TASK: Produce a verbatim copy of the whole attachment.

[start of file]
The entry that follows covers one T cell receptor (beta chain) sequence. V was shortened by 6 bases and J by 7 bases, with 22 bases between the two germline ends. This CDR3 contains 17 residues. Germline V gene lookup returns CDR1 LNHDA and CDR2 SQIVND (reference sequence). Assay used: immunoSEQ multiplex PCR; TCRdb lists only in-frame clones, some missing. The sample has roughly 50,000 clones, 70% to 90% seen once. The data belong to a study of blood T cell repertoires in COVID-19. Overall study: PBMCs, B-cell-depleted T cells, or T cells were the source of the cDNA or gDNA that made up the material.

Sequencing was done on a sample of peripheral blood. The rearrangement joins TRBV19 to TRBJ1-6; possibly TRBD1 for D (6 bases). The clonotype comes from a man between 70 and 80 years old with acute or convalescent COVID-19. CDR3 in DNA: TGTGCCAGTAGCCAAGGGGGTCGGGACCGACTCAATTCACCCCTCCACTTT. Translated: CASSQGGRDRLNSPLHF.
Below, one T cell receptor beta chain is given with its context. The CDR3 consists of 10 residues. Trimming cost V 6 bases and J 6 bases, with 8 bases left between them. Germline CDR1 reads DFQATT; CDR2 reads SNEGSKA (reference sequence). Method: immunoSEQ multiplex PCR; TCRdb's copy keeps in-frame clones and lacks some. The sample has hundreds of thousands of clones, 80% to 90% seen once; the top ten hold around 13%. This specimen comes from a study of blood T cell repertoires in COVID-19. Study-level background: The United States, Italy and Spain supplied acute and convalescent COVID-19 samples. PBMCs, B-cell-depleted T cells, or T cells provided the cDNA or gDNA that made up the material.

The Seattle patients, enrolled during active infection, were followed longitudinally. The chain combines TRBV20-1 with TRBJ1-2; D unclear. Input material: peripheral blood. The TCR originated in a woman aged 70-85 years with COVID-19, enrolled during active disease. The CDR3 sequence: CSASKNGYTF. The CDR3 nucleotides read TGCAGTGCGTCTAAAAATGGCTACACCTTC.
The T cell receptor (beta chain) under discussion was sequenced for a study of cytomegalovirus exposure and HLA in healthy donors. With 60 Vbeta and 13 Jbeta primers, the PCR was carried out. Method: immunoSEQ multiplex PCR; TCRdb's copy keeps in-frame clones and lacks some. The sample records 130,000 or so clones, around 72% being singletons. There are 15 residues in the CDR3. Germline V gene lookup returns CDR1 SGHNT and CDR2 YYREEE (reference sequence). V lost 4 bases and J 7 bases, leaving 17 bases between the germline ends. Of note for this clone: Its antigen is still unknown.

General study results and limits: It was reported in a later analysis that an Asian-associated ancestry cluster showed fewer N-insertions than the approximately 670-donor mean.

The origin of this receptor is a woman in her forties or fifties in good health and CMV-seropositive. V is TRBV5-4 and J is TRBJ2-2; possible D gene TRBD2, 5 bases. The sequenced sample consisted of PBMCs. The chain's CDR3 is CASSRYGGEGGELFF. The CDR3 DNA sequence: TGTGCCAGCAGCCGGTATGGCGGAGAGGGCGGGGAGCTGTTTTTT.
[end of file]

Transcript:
The entry that follows covers one T cell receptor (beta chain) sequence. V was shortened by 6 bases and J by 7 bases, with 22 bases between the two germline ends. This CDR3 contains 17 residues. Germline V gene lookup returns CDR1 LNHDA and CDR2 SQIVND (reference sequence). Assay used: immunoSEQ multiplex PCR; TCRdb lists only in-frame clones, some missing. The sample has roughly 50,000 clones, 70% to 90% seen once. The data belong to a study of blood T cell repertoires in COVID-19. Overall study: PBMCs, B-cell-depleted T cells, or T cells were the source of the cDNA or gDNA that made up the material.

Sequencing was done on a sample of peripheral blood. The rearrangement joins TRBV19 to TRBJ1-6; possibly TRBD1 for D (6 bases). The clonotype comes from a man between 70 and 80 years old with acute or convalescent COVID-19. CDR3 in DNA: TGTGCCAGTAGCCAAGGGGGTCGGGACCGACTCAATTCACCCCTCCACTTT. Translated: CASSQGGRDRLNSPLHF.
Below, one T cell receptor beta chain is given with its context. The CDR3 consists of 10 residues. Trimming cost V 6 bases and J 6 bases, with 8 bases left between them. Germline CDR1 reads DFQATT; CDR2 reads SNEGSKA (reference sequence). Method: immunoSEQ multiplex PCR; TCRdb's copy keeps in-frame clones and lacks some. The sample has hundreds of thousands of clones, 80% to 90% seen once; the top ten hold around 13%. This specimen comes from a study of blood T cell repertoires in COVID-19. Study-level background: The United States, Italy and Spain supplied acute and convalescent COVID-19 samples. PBMCs, B-cell-depleted T cells, or T cells provided the cDNA or gDNA that made up the material.

The Seattle patients, enrolled during active infection, were followed longitudinally. The chain combines TRBV20-1 with TRBJ1-2; D unclear. Input material: peripheral blood. The TCR originated in a woman aged 70-85 years with COVID-19, enrolled during active disease. The CDR3 sequence: CSASKNGYTF. The CDR3 nucleotides read TGCAGTGCGTCTAAAAATGGCTACACCTTC.
The T cell receptor (beta chain) under discussion was sequenced for a study of cytomegalovirus exposure and HLA in healthy donors. With 60 Vbeta and 13 Jbeta primers, the PCR was carried out. Method: immunoSEQ multiplex PCR; TCRdb's copy keeps in-frame clones and lacks some. The sample records 130,000 or so clones, around 72% being singletons. There are 15 residues in the CDR3. Germline V gene lookup returns CDR1 SGHNT and CDR2 YYREEE (reference sequence). V lost 4 bases and J 7 bases, leaving 17 bases between the germline ends. Of note for this clone: Its antigen is still unknown.

General study results and limits: It was reported in a later analysis that an Asian-associated ancestry cluster showed fewer N-insertions than the approximately 670-donor mean.

The origin of this receptor is a woman in her forties or fifties in good health and CMV-seropositive. V is TRBV5-4 and J is TRBJ2-2; possible D gene TRBD2, 5 bases. The sequenced sample consisted of PBMCs. The chain's CDR3 is CASSRYGGEGGELFF. The CDR3 DNA sequence: TGTGCCAGCAGCCGGTATGGCGGAGAGGGCGGGGAGCTGTTTTTT.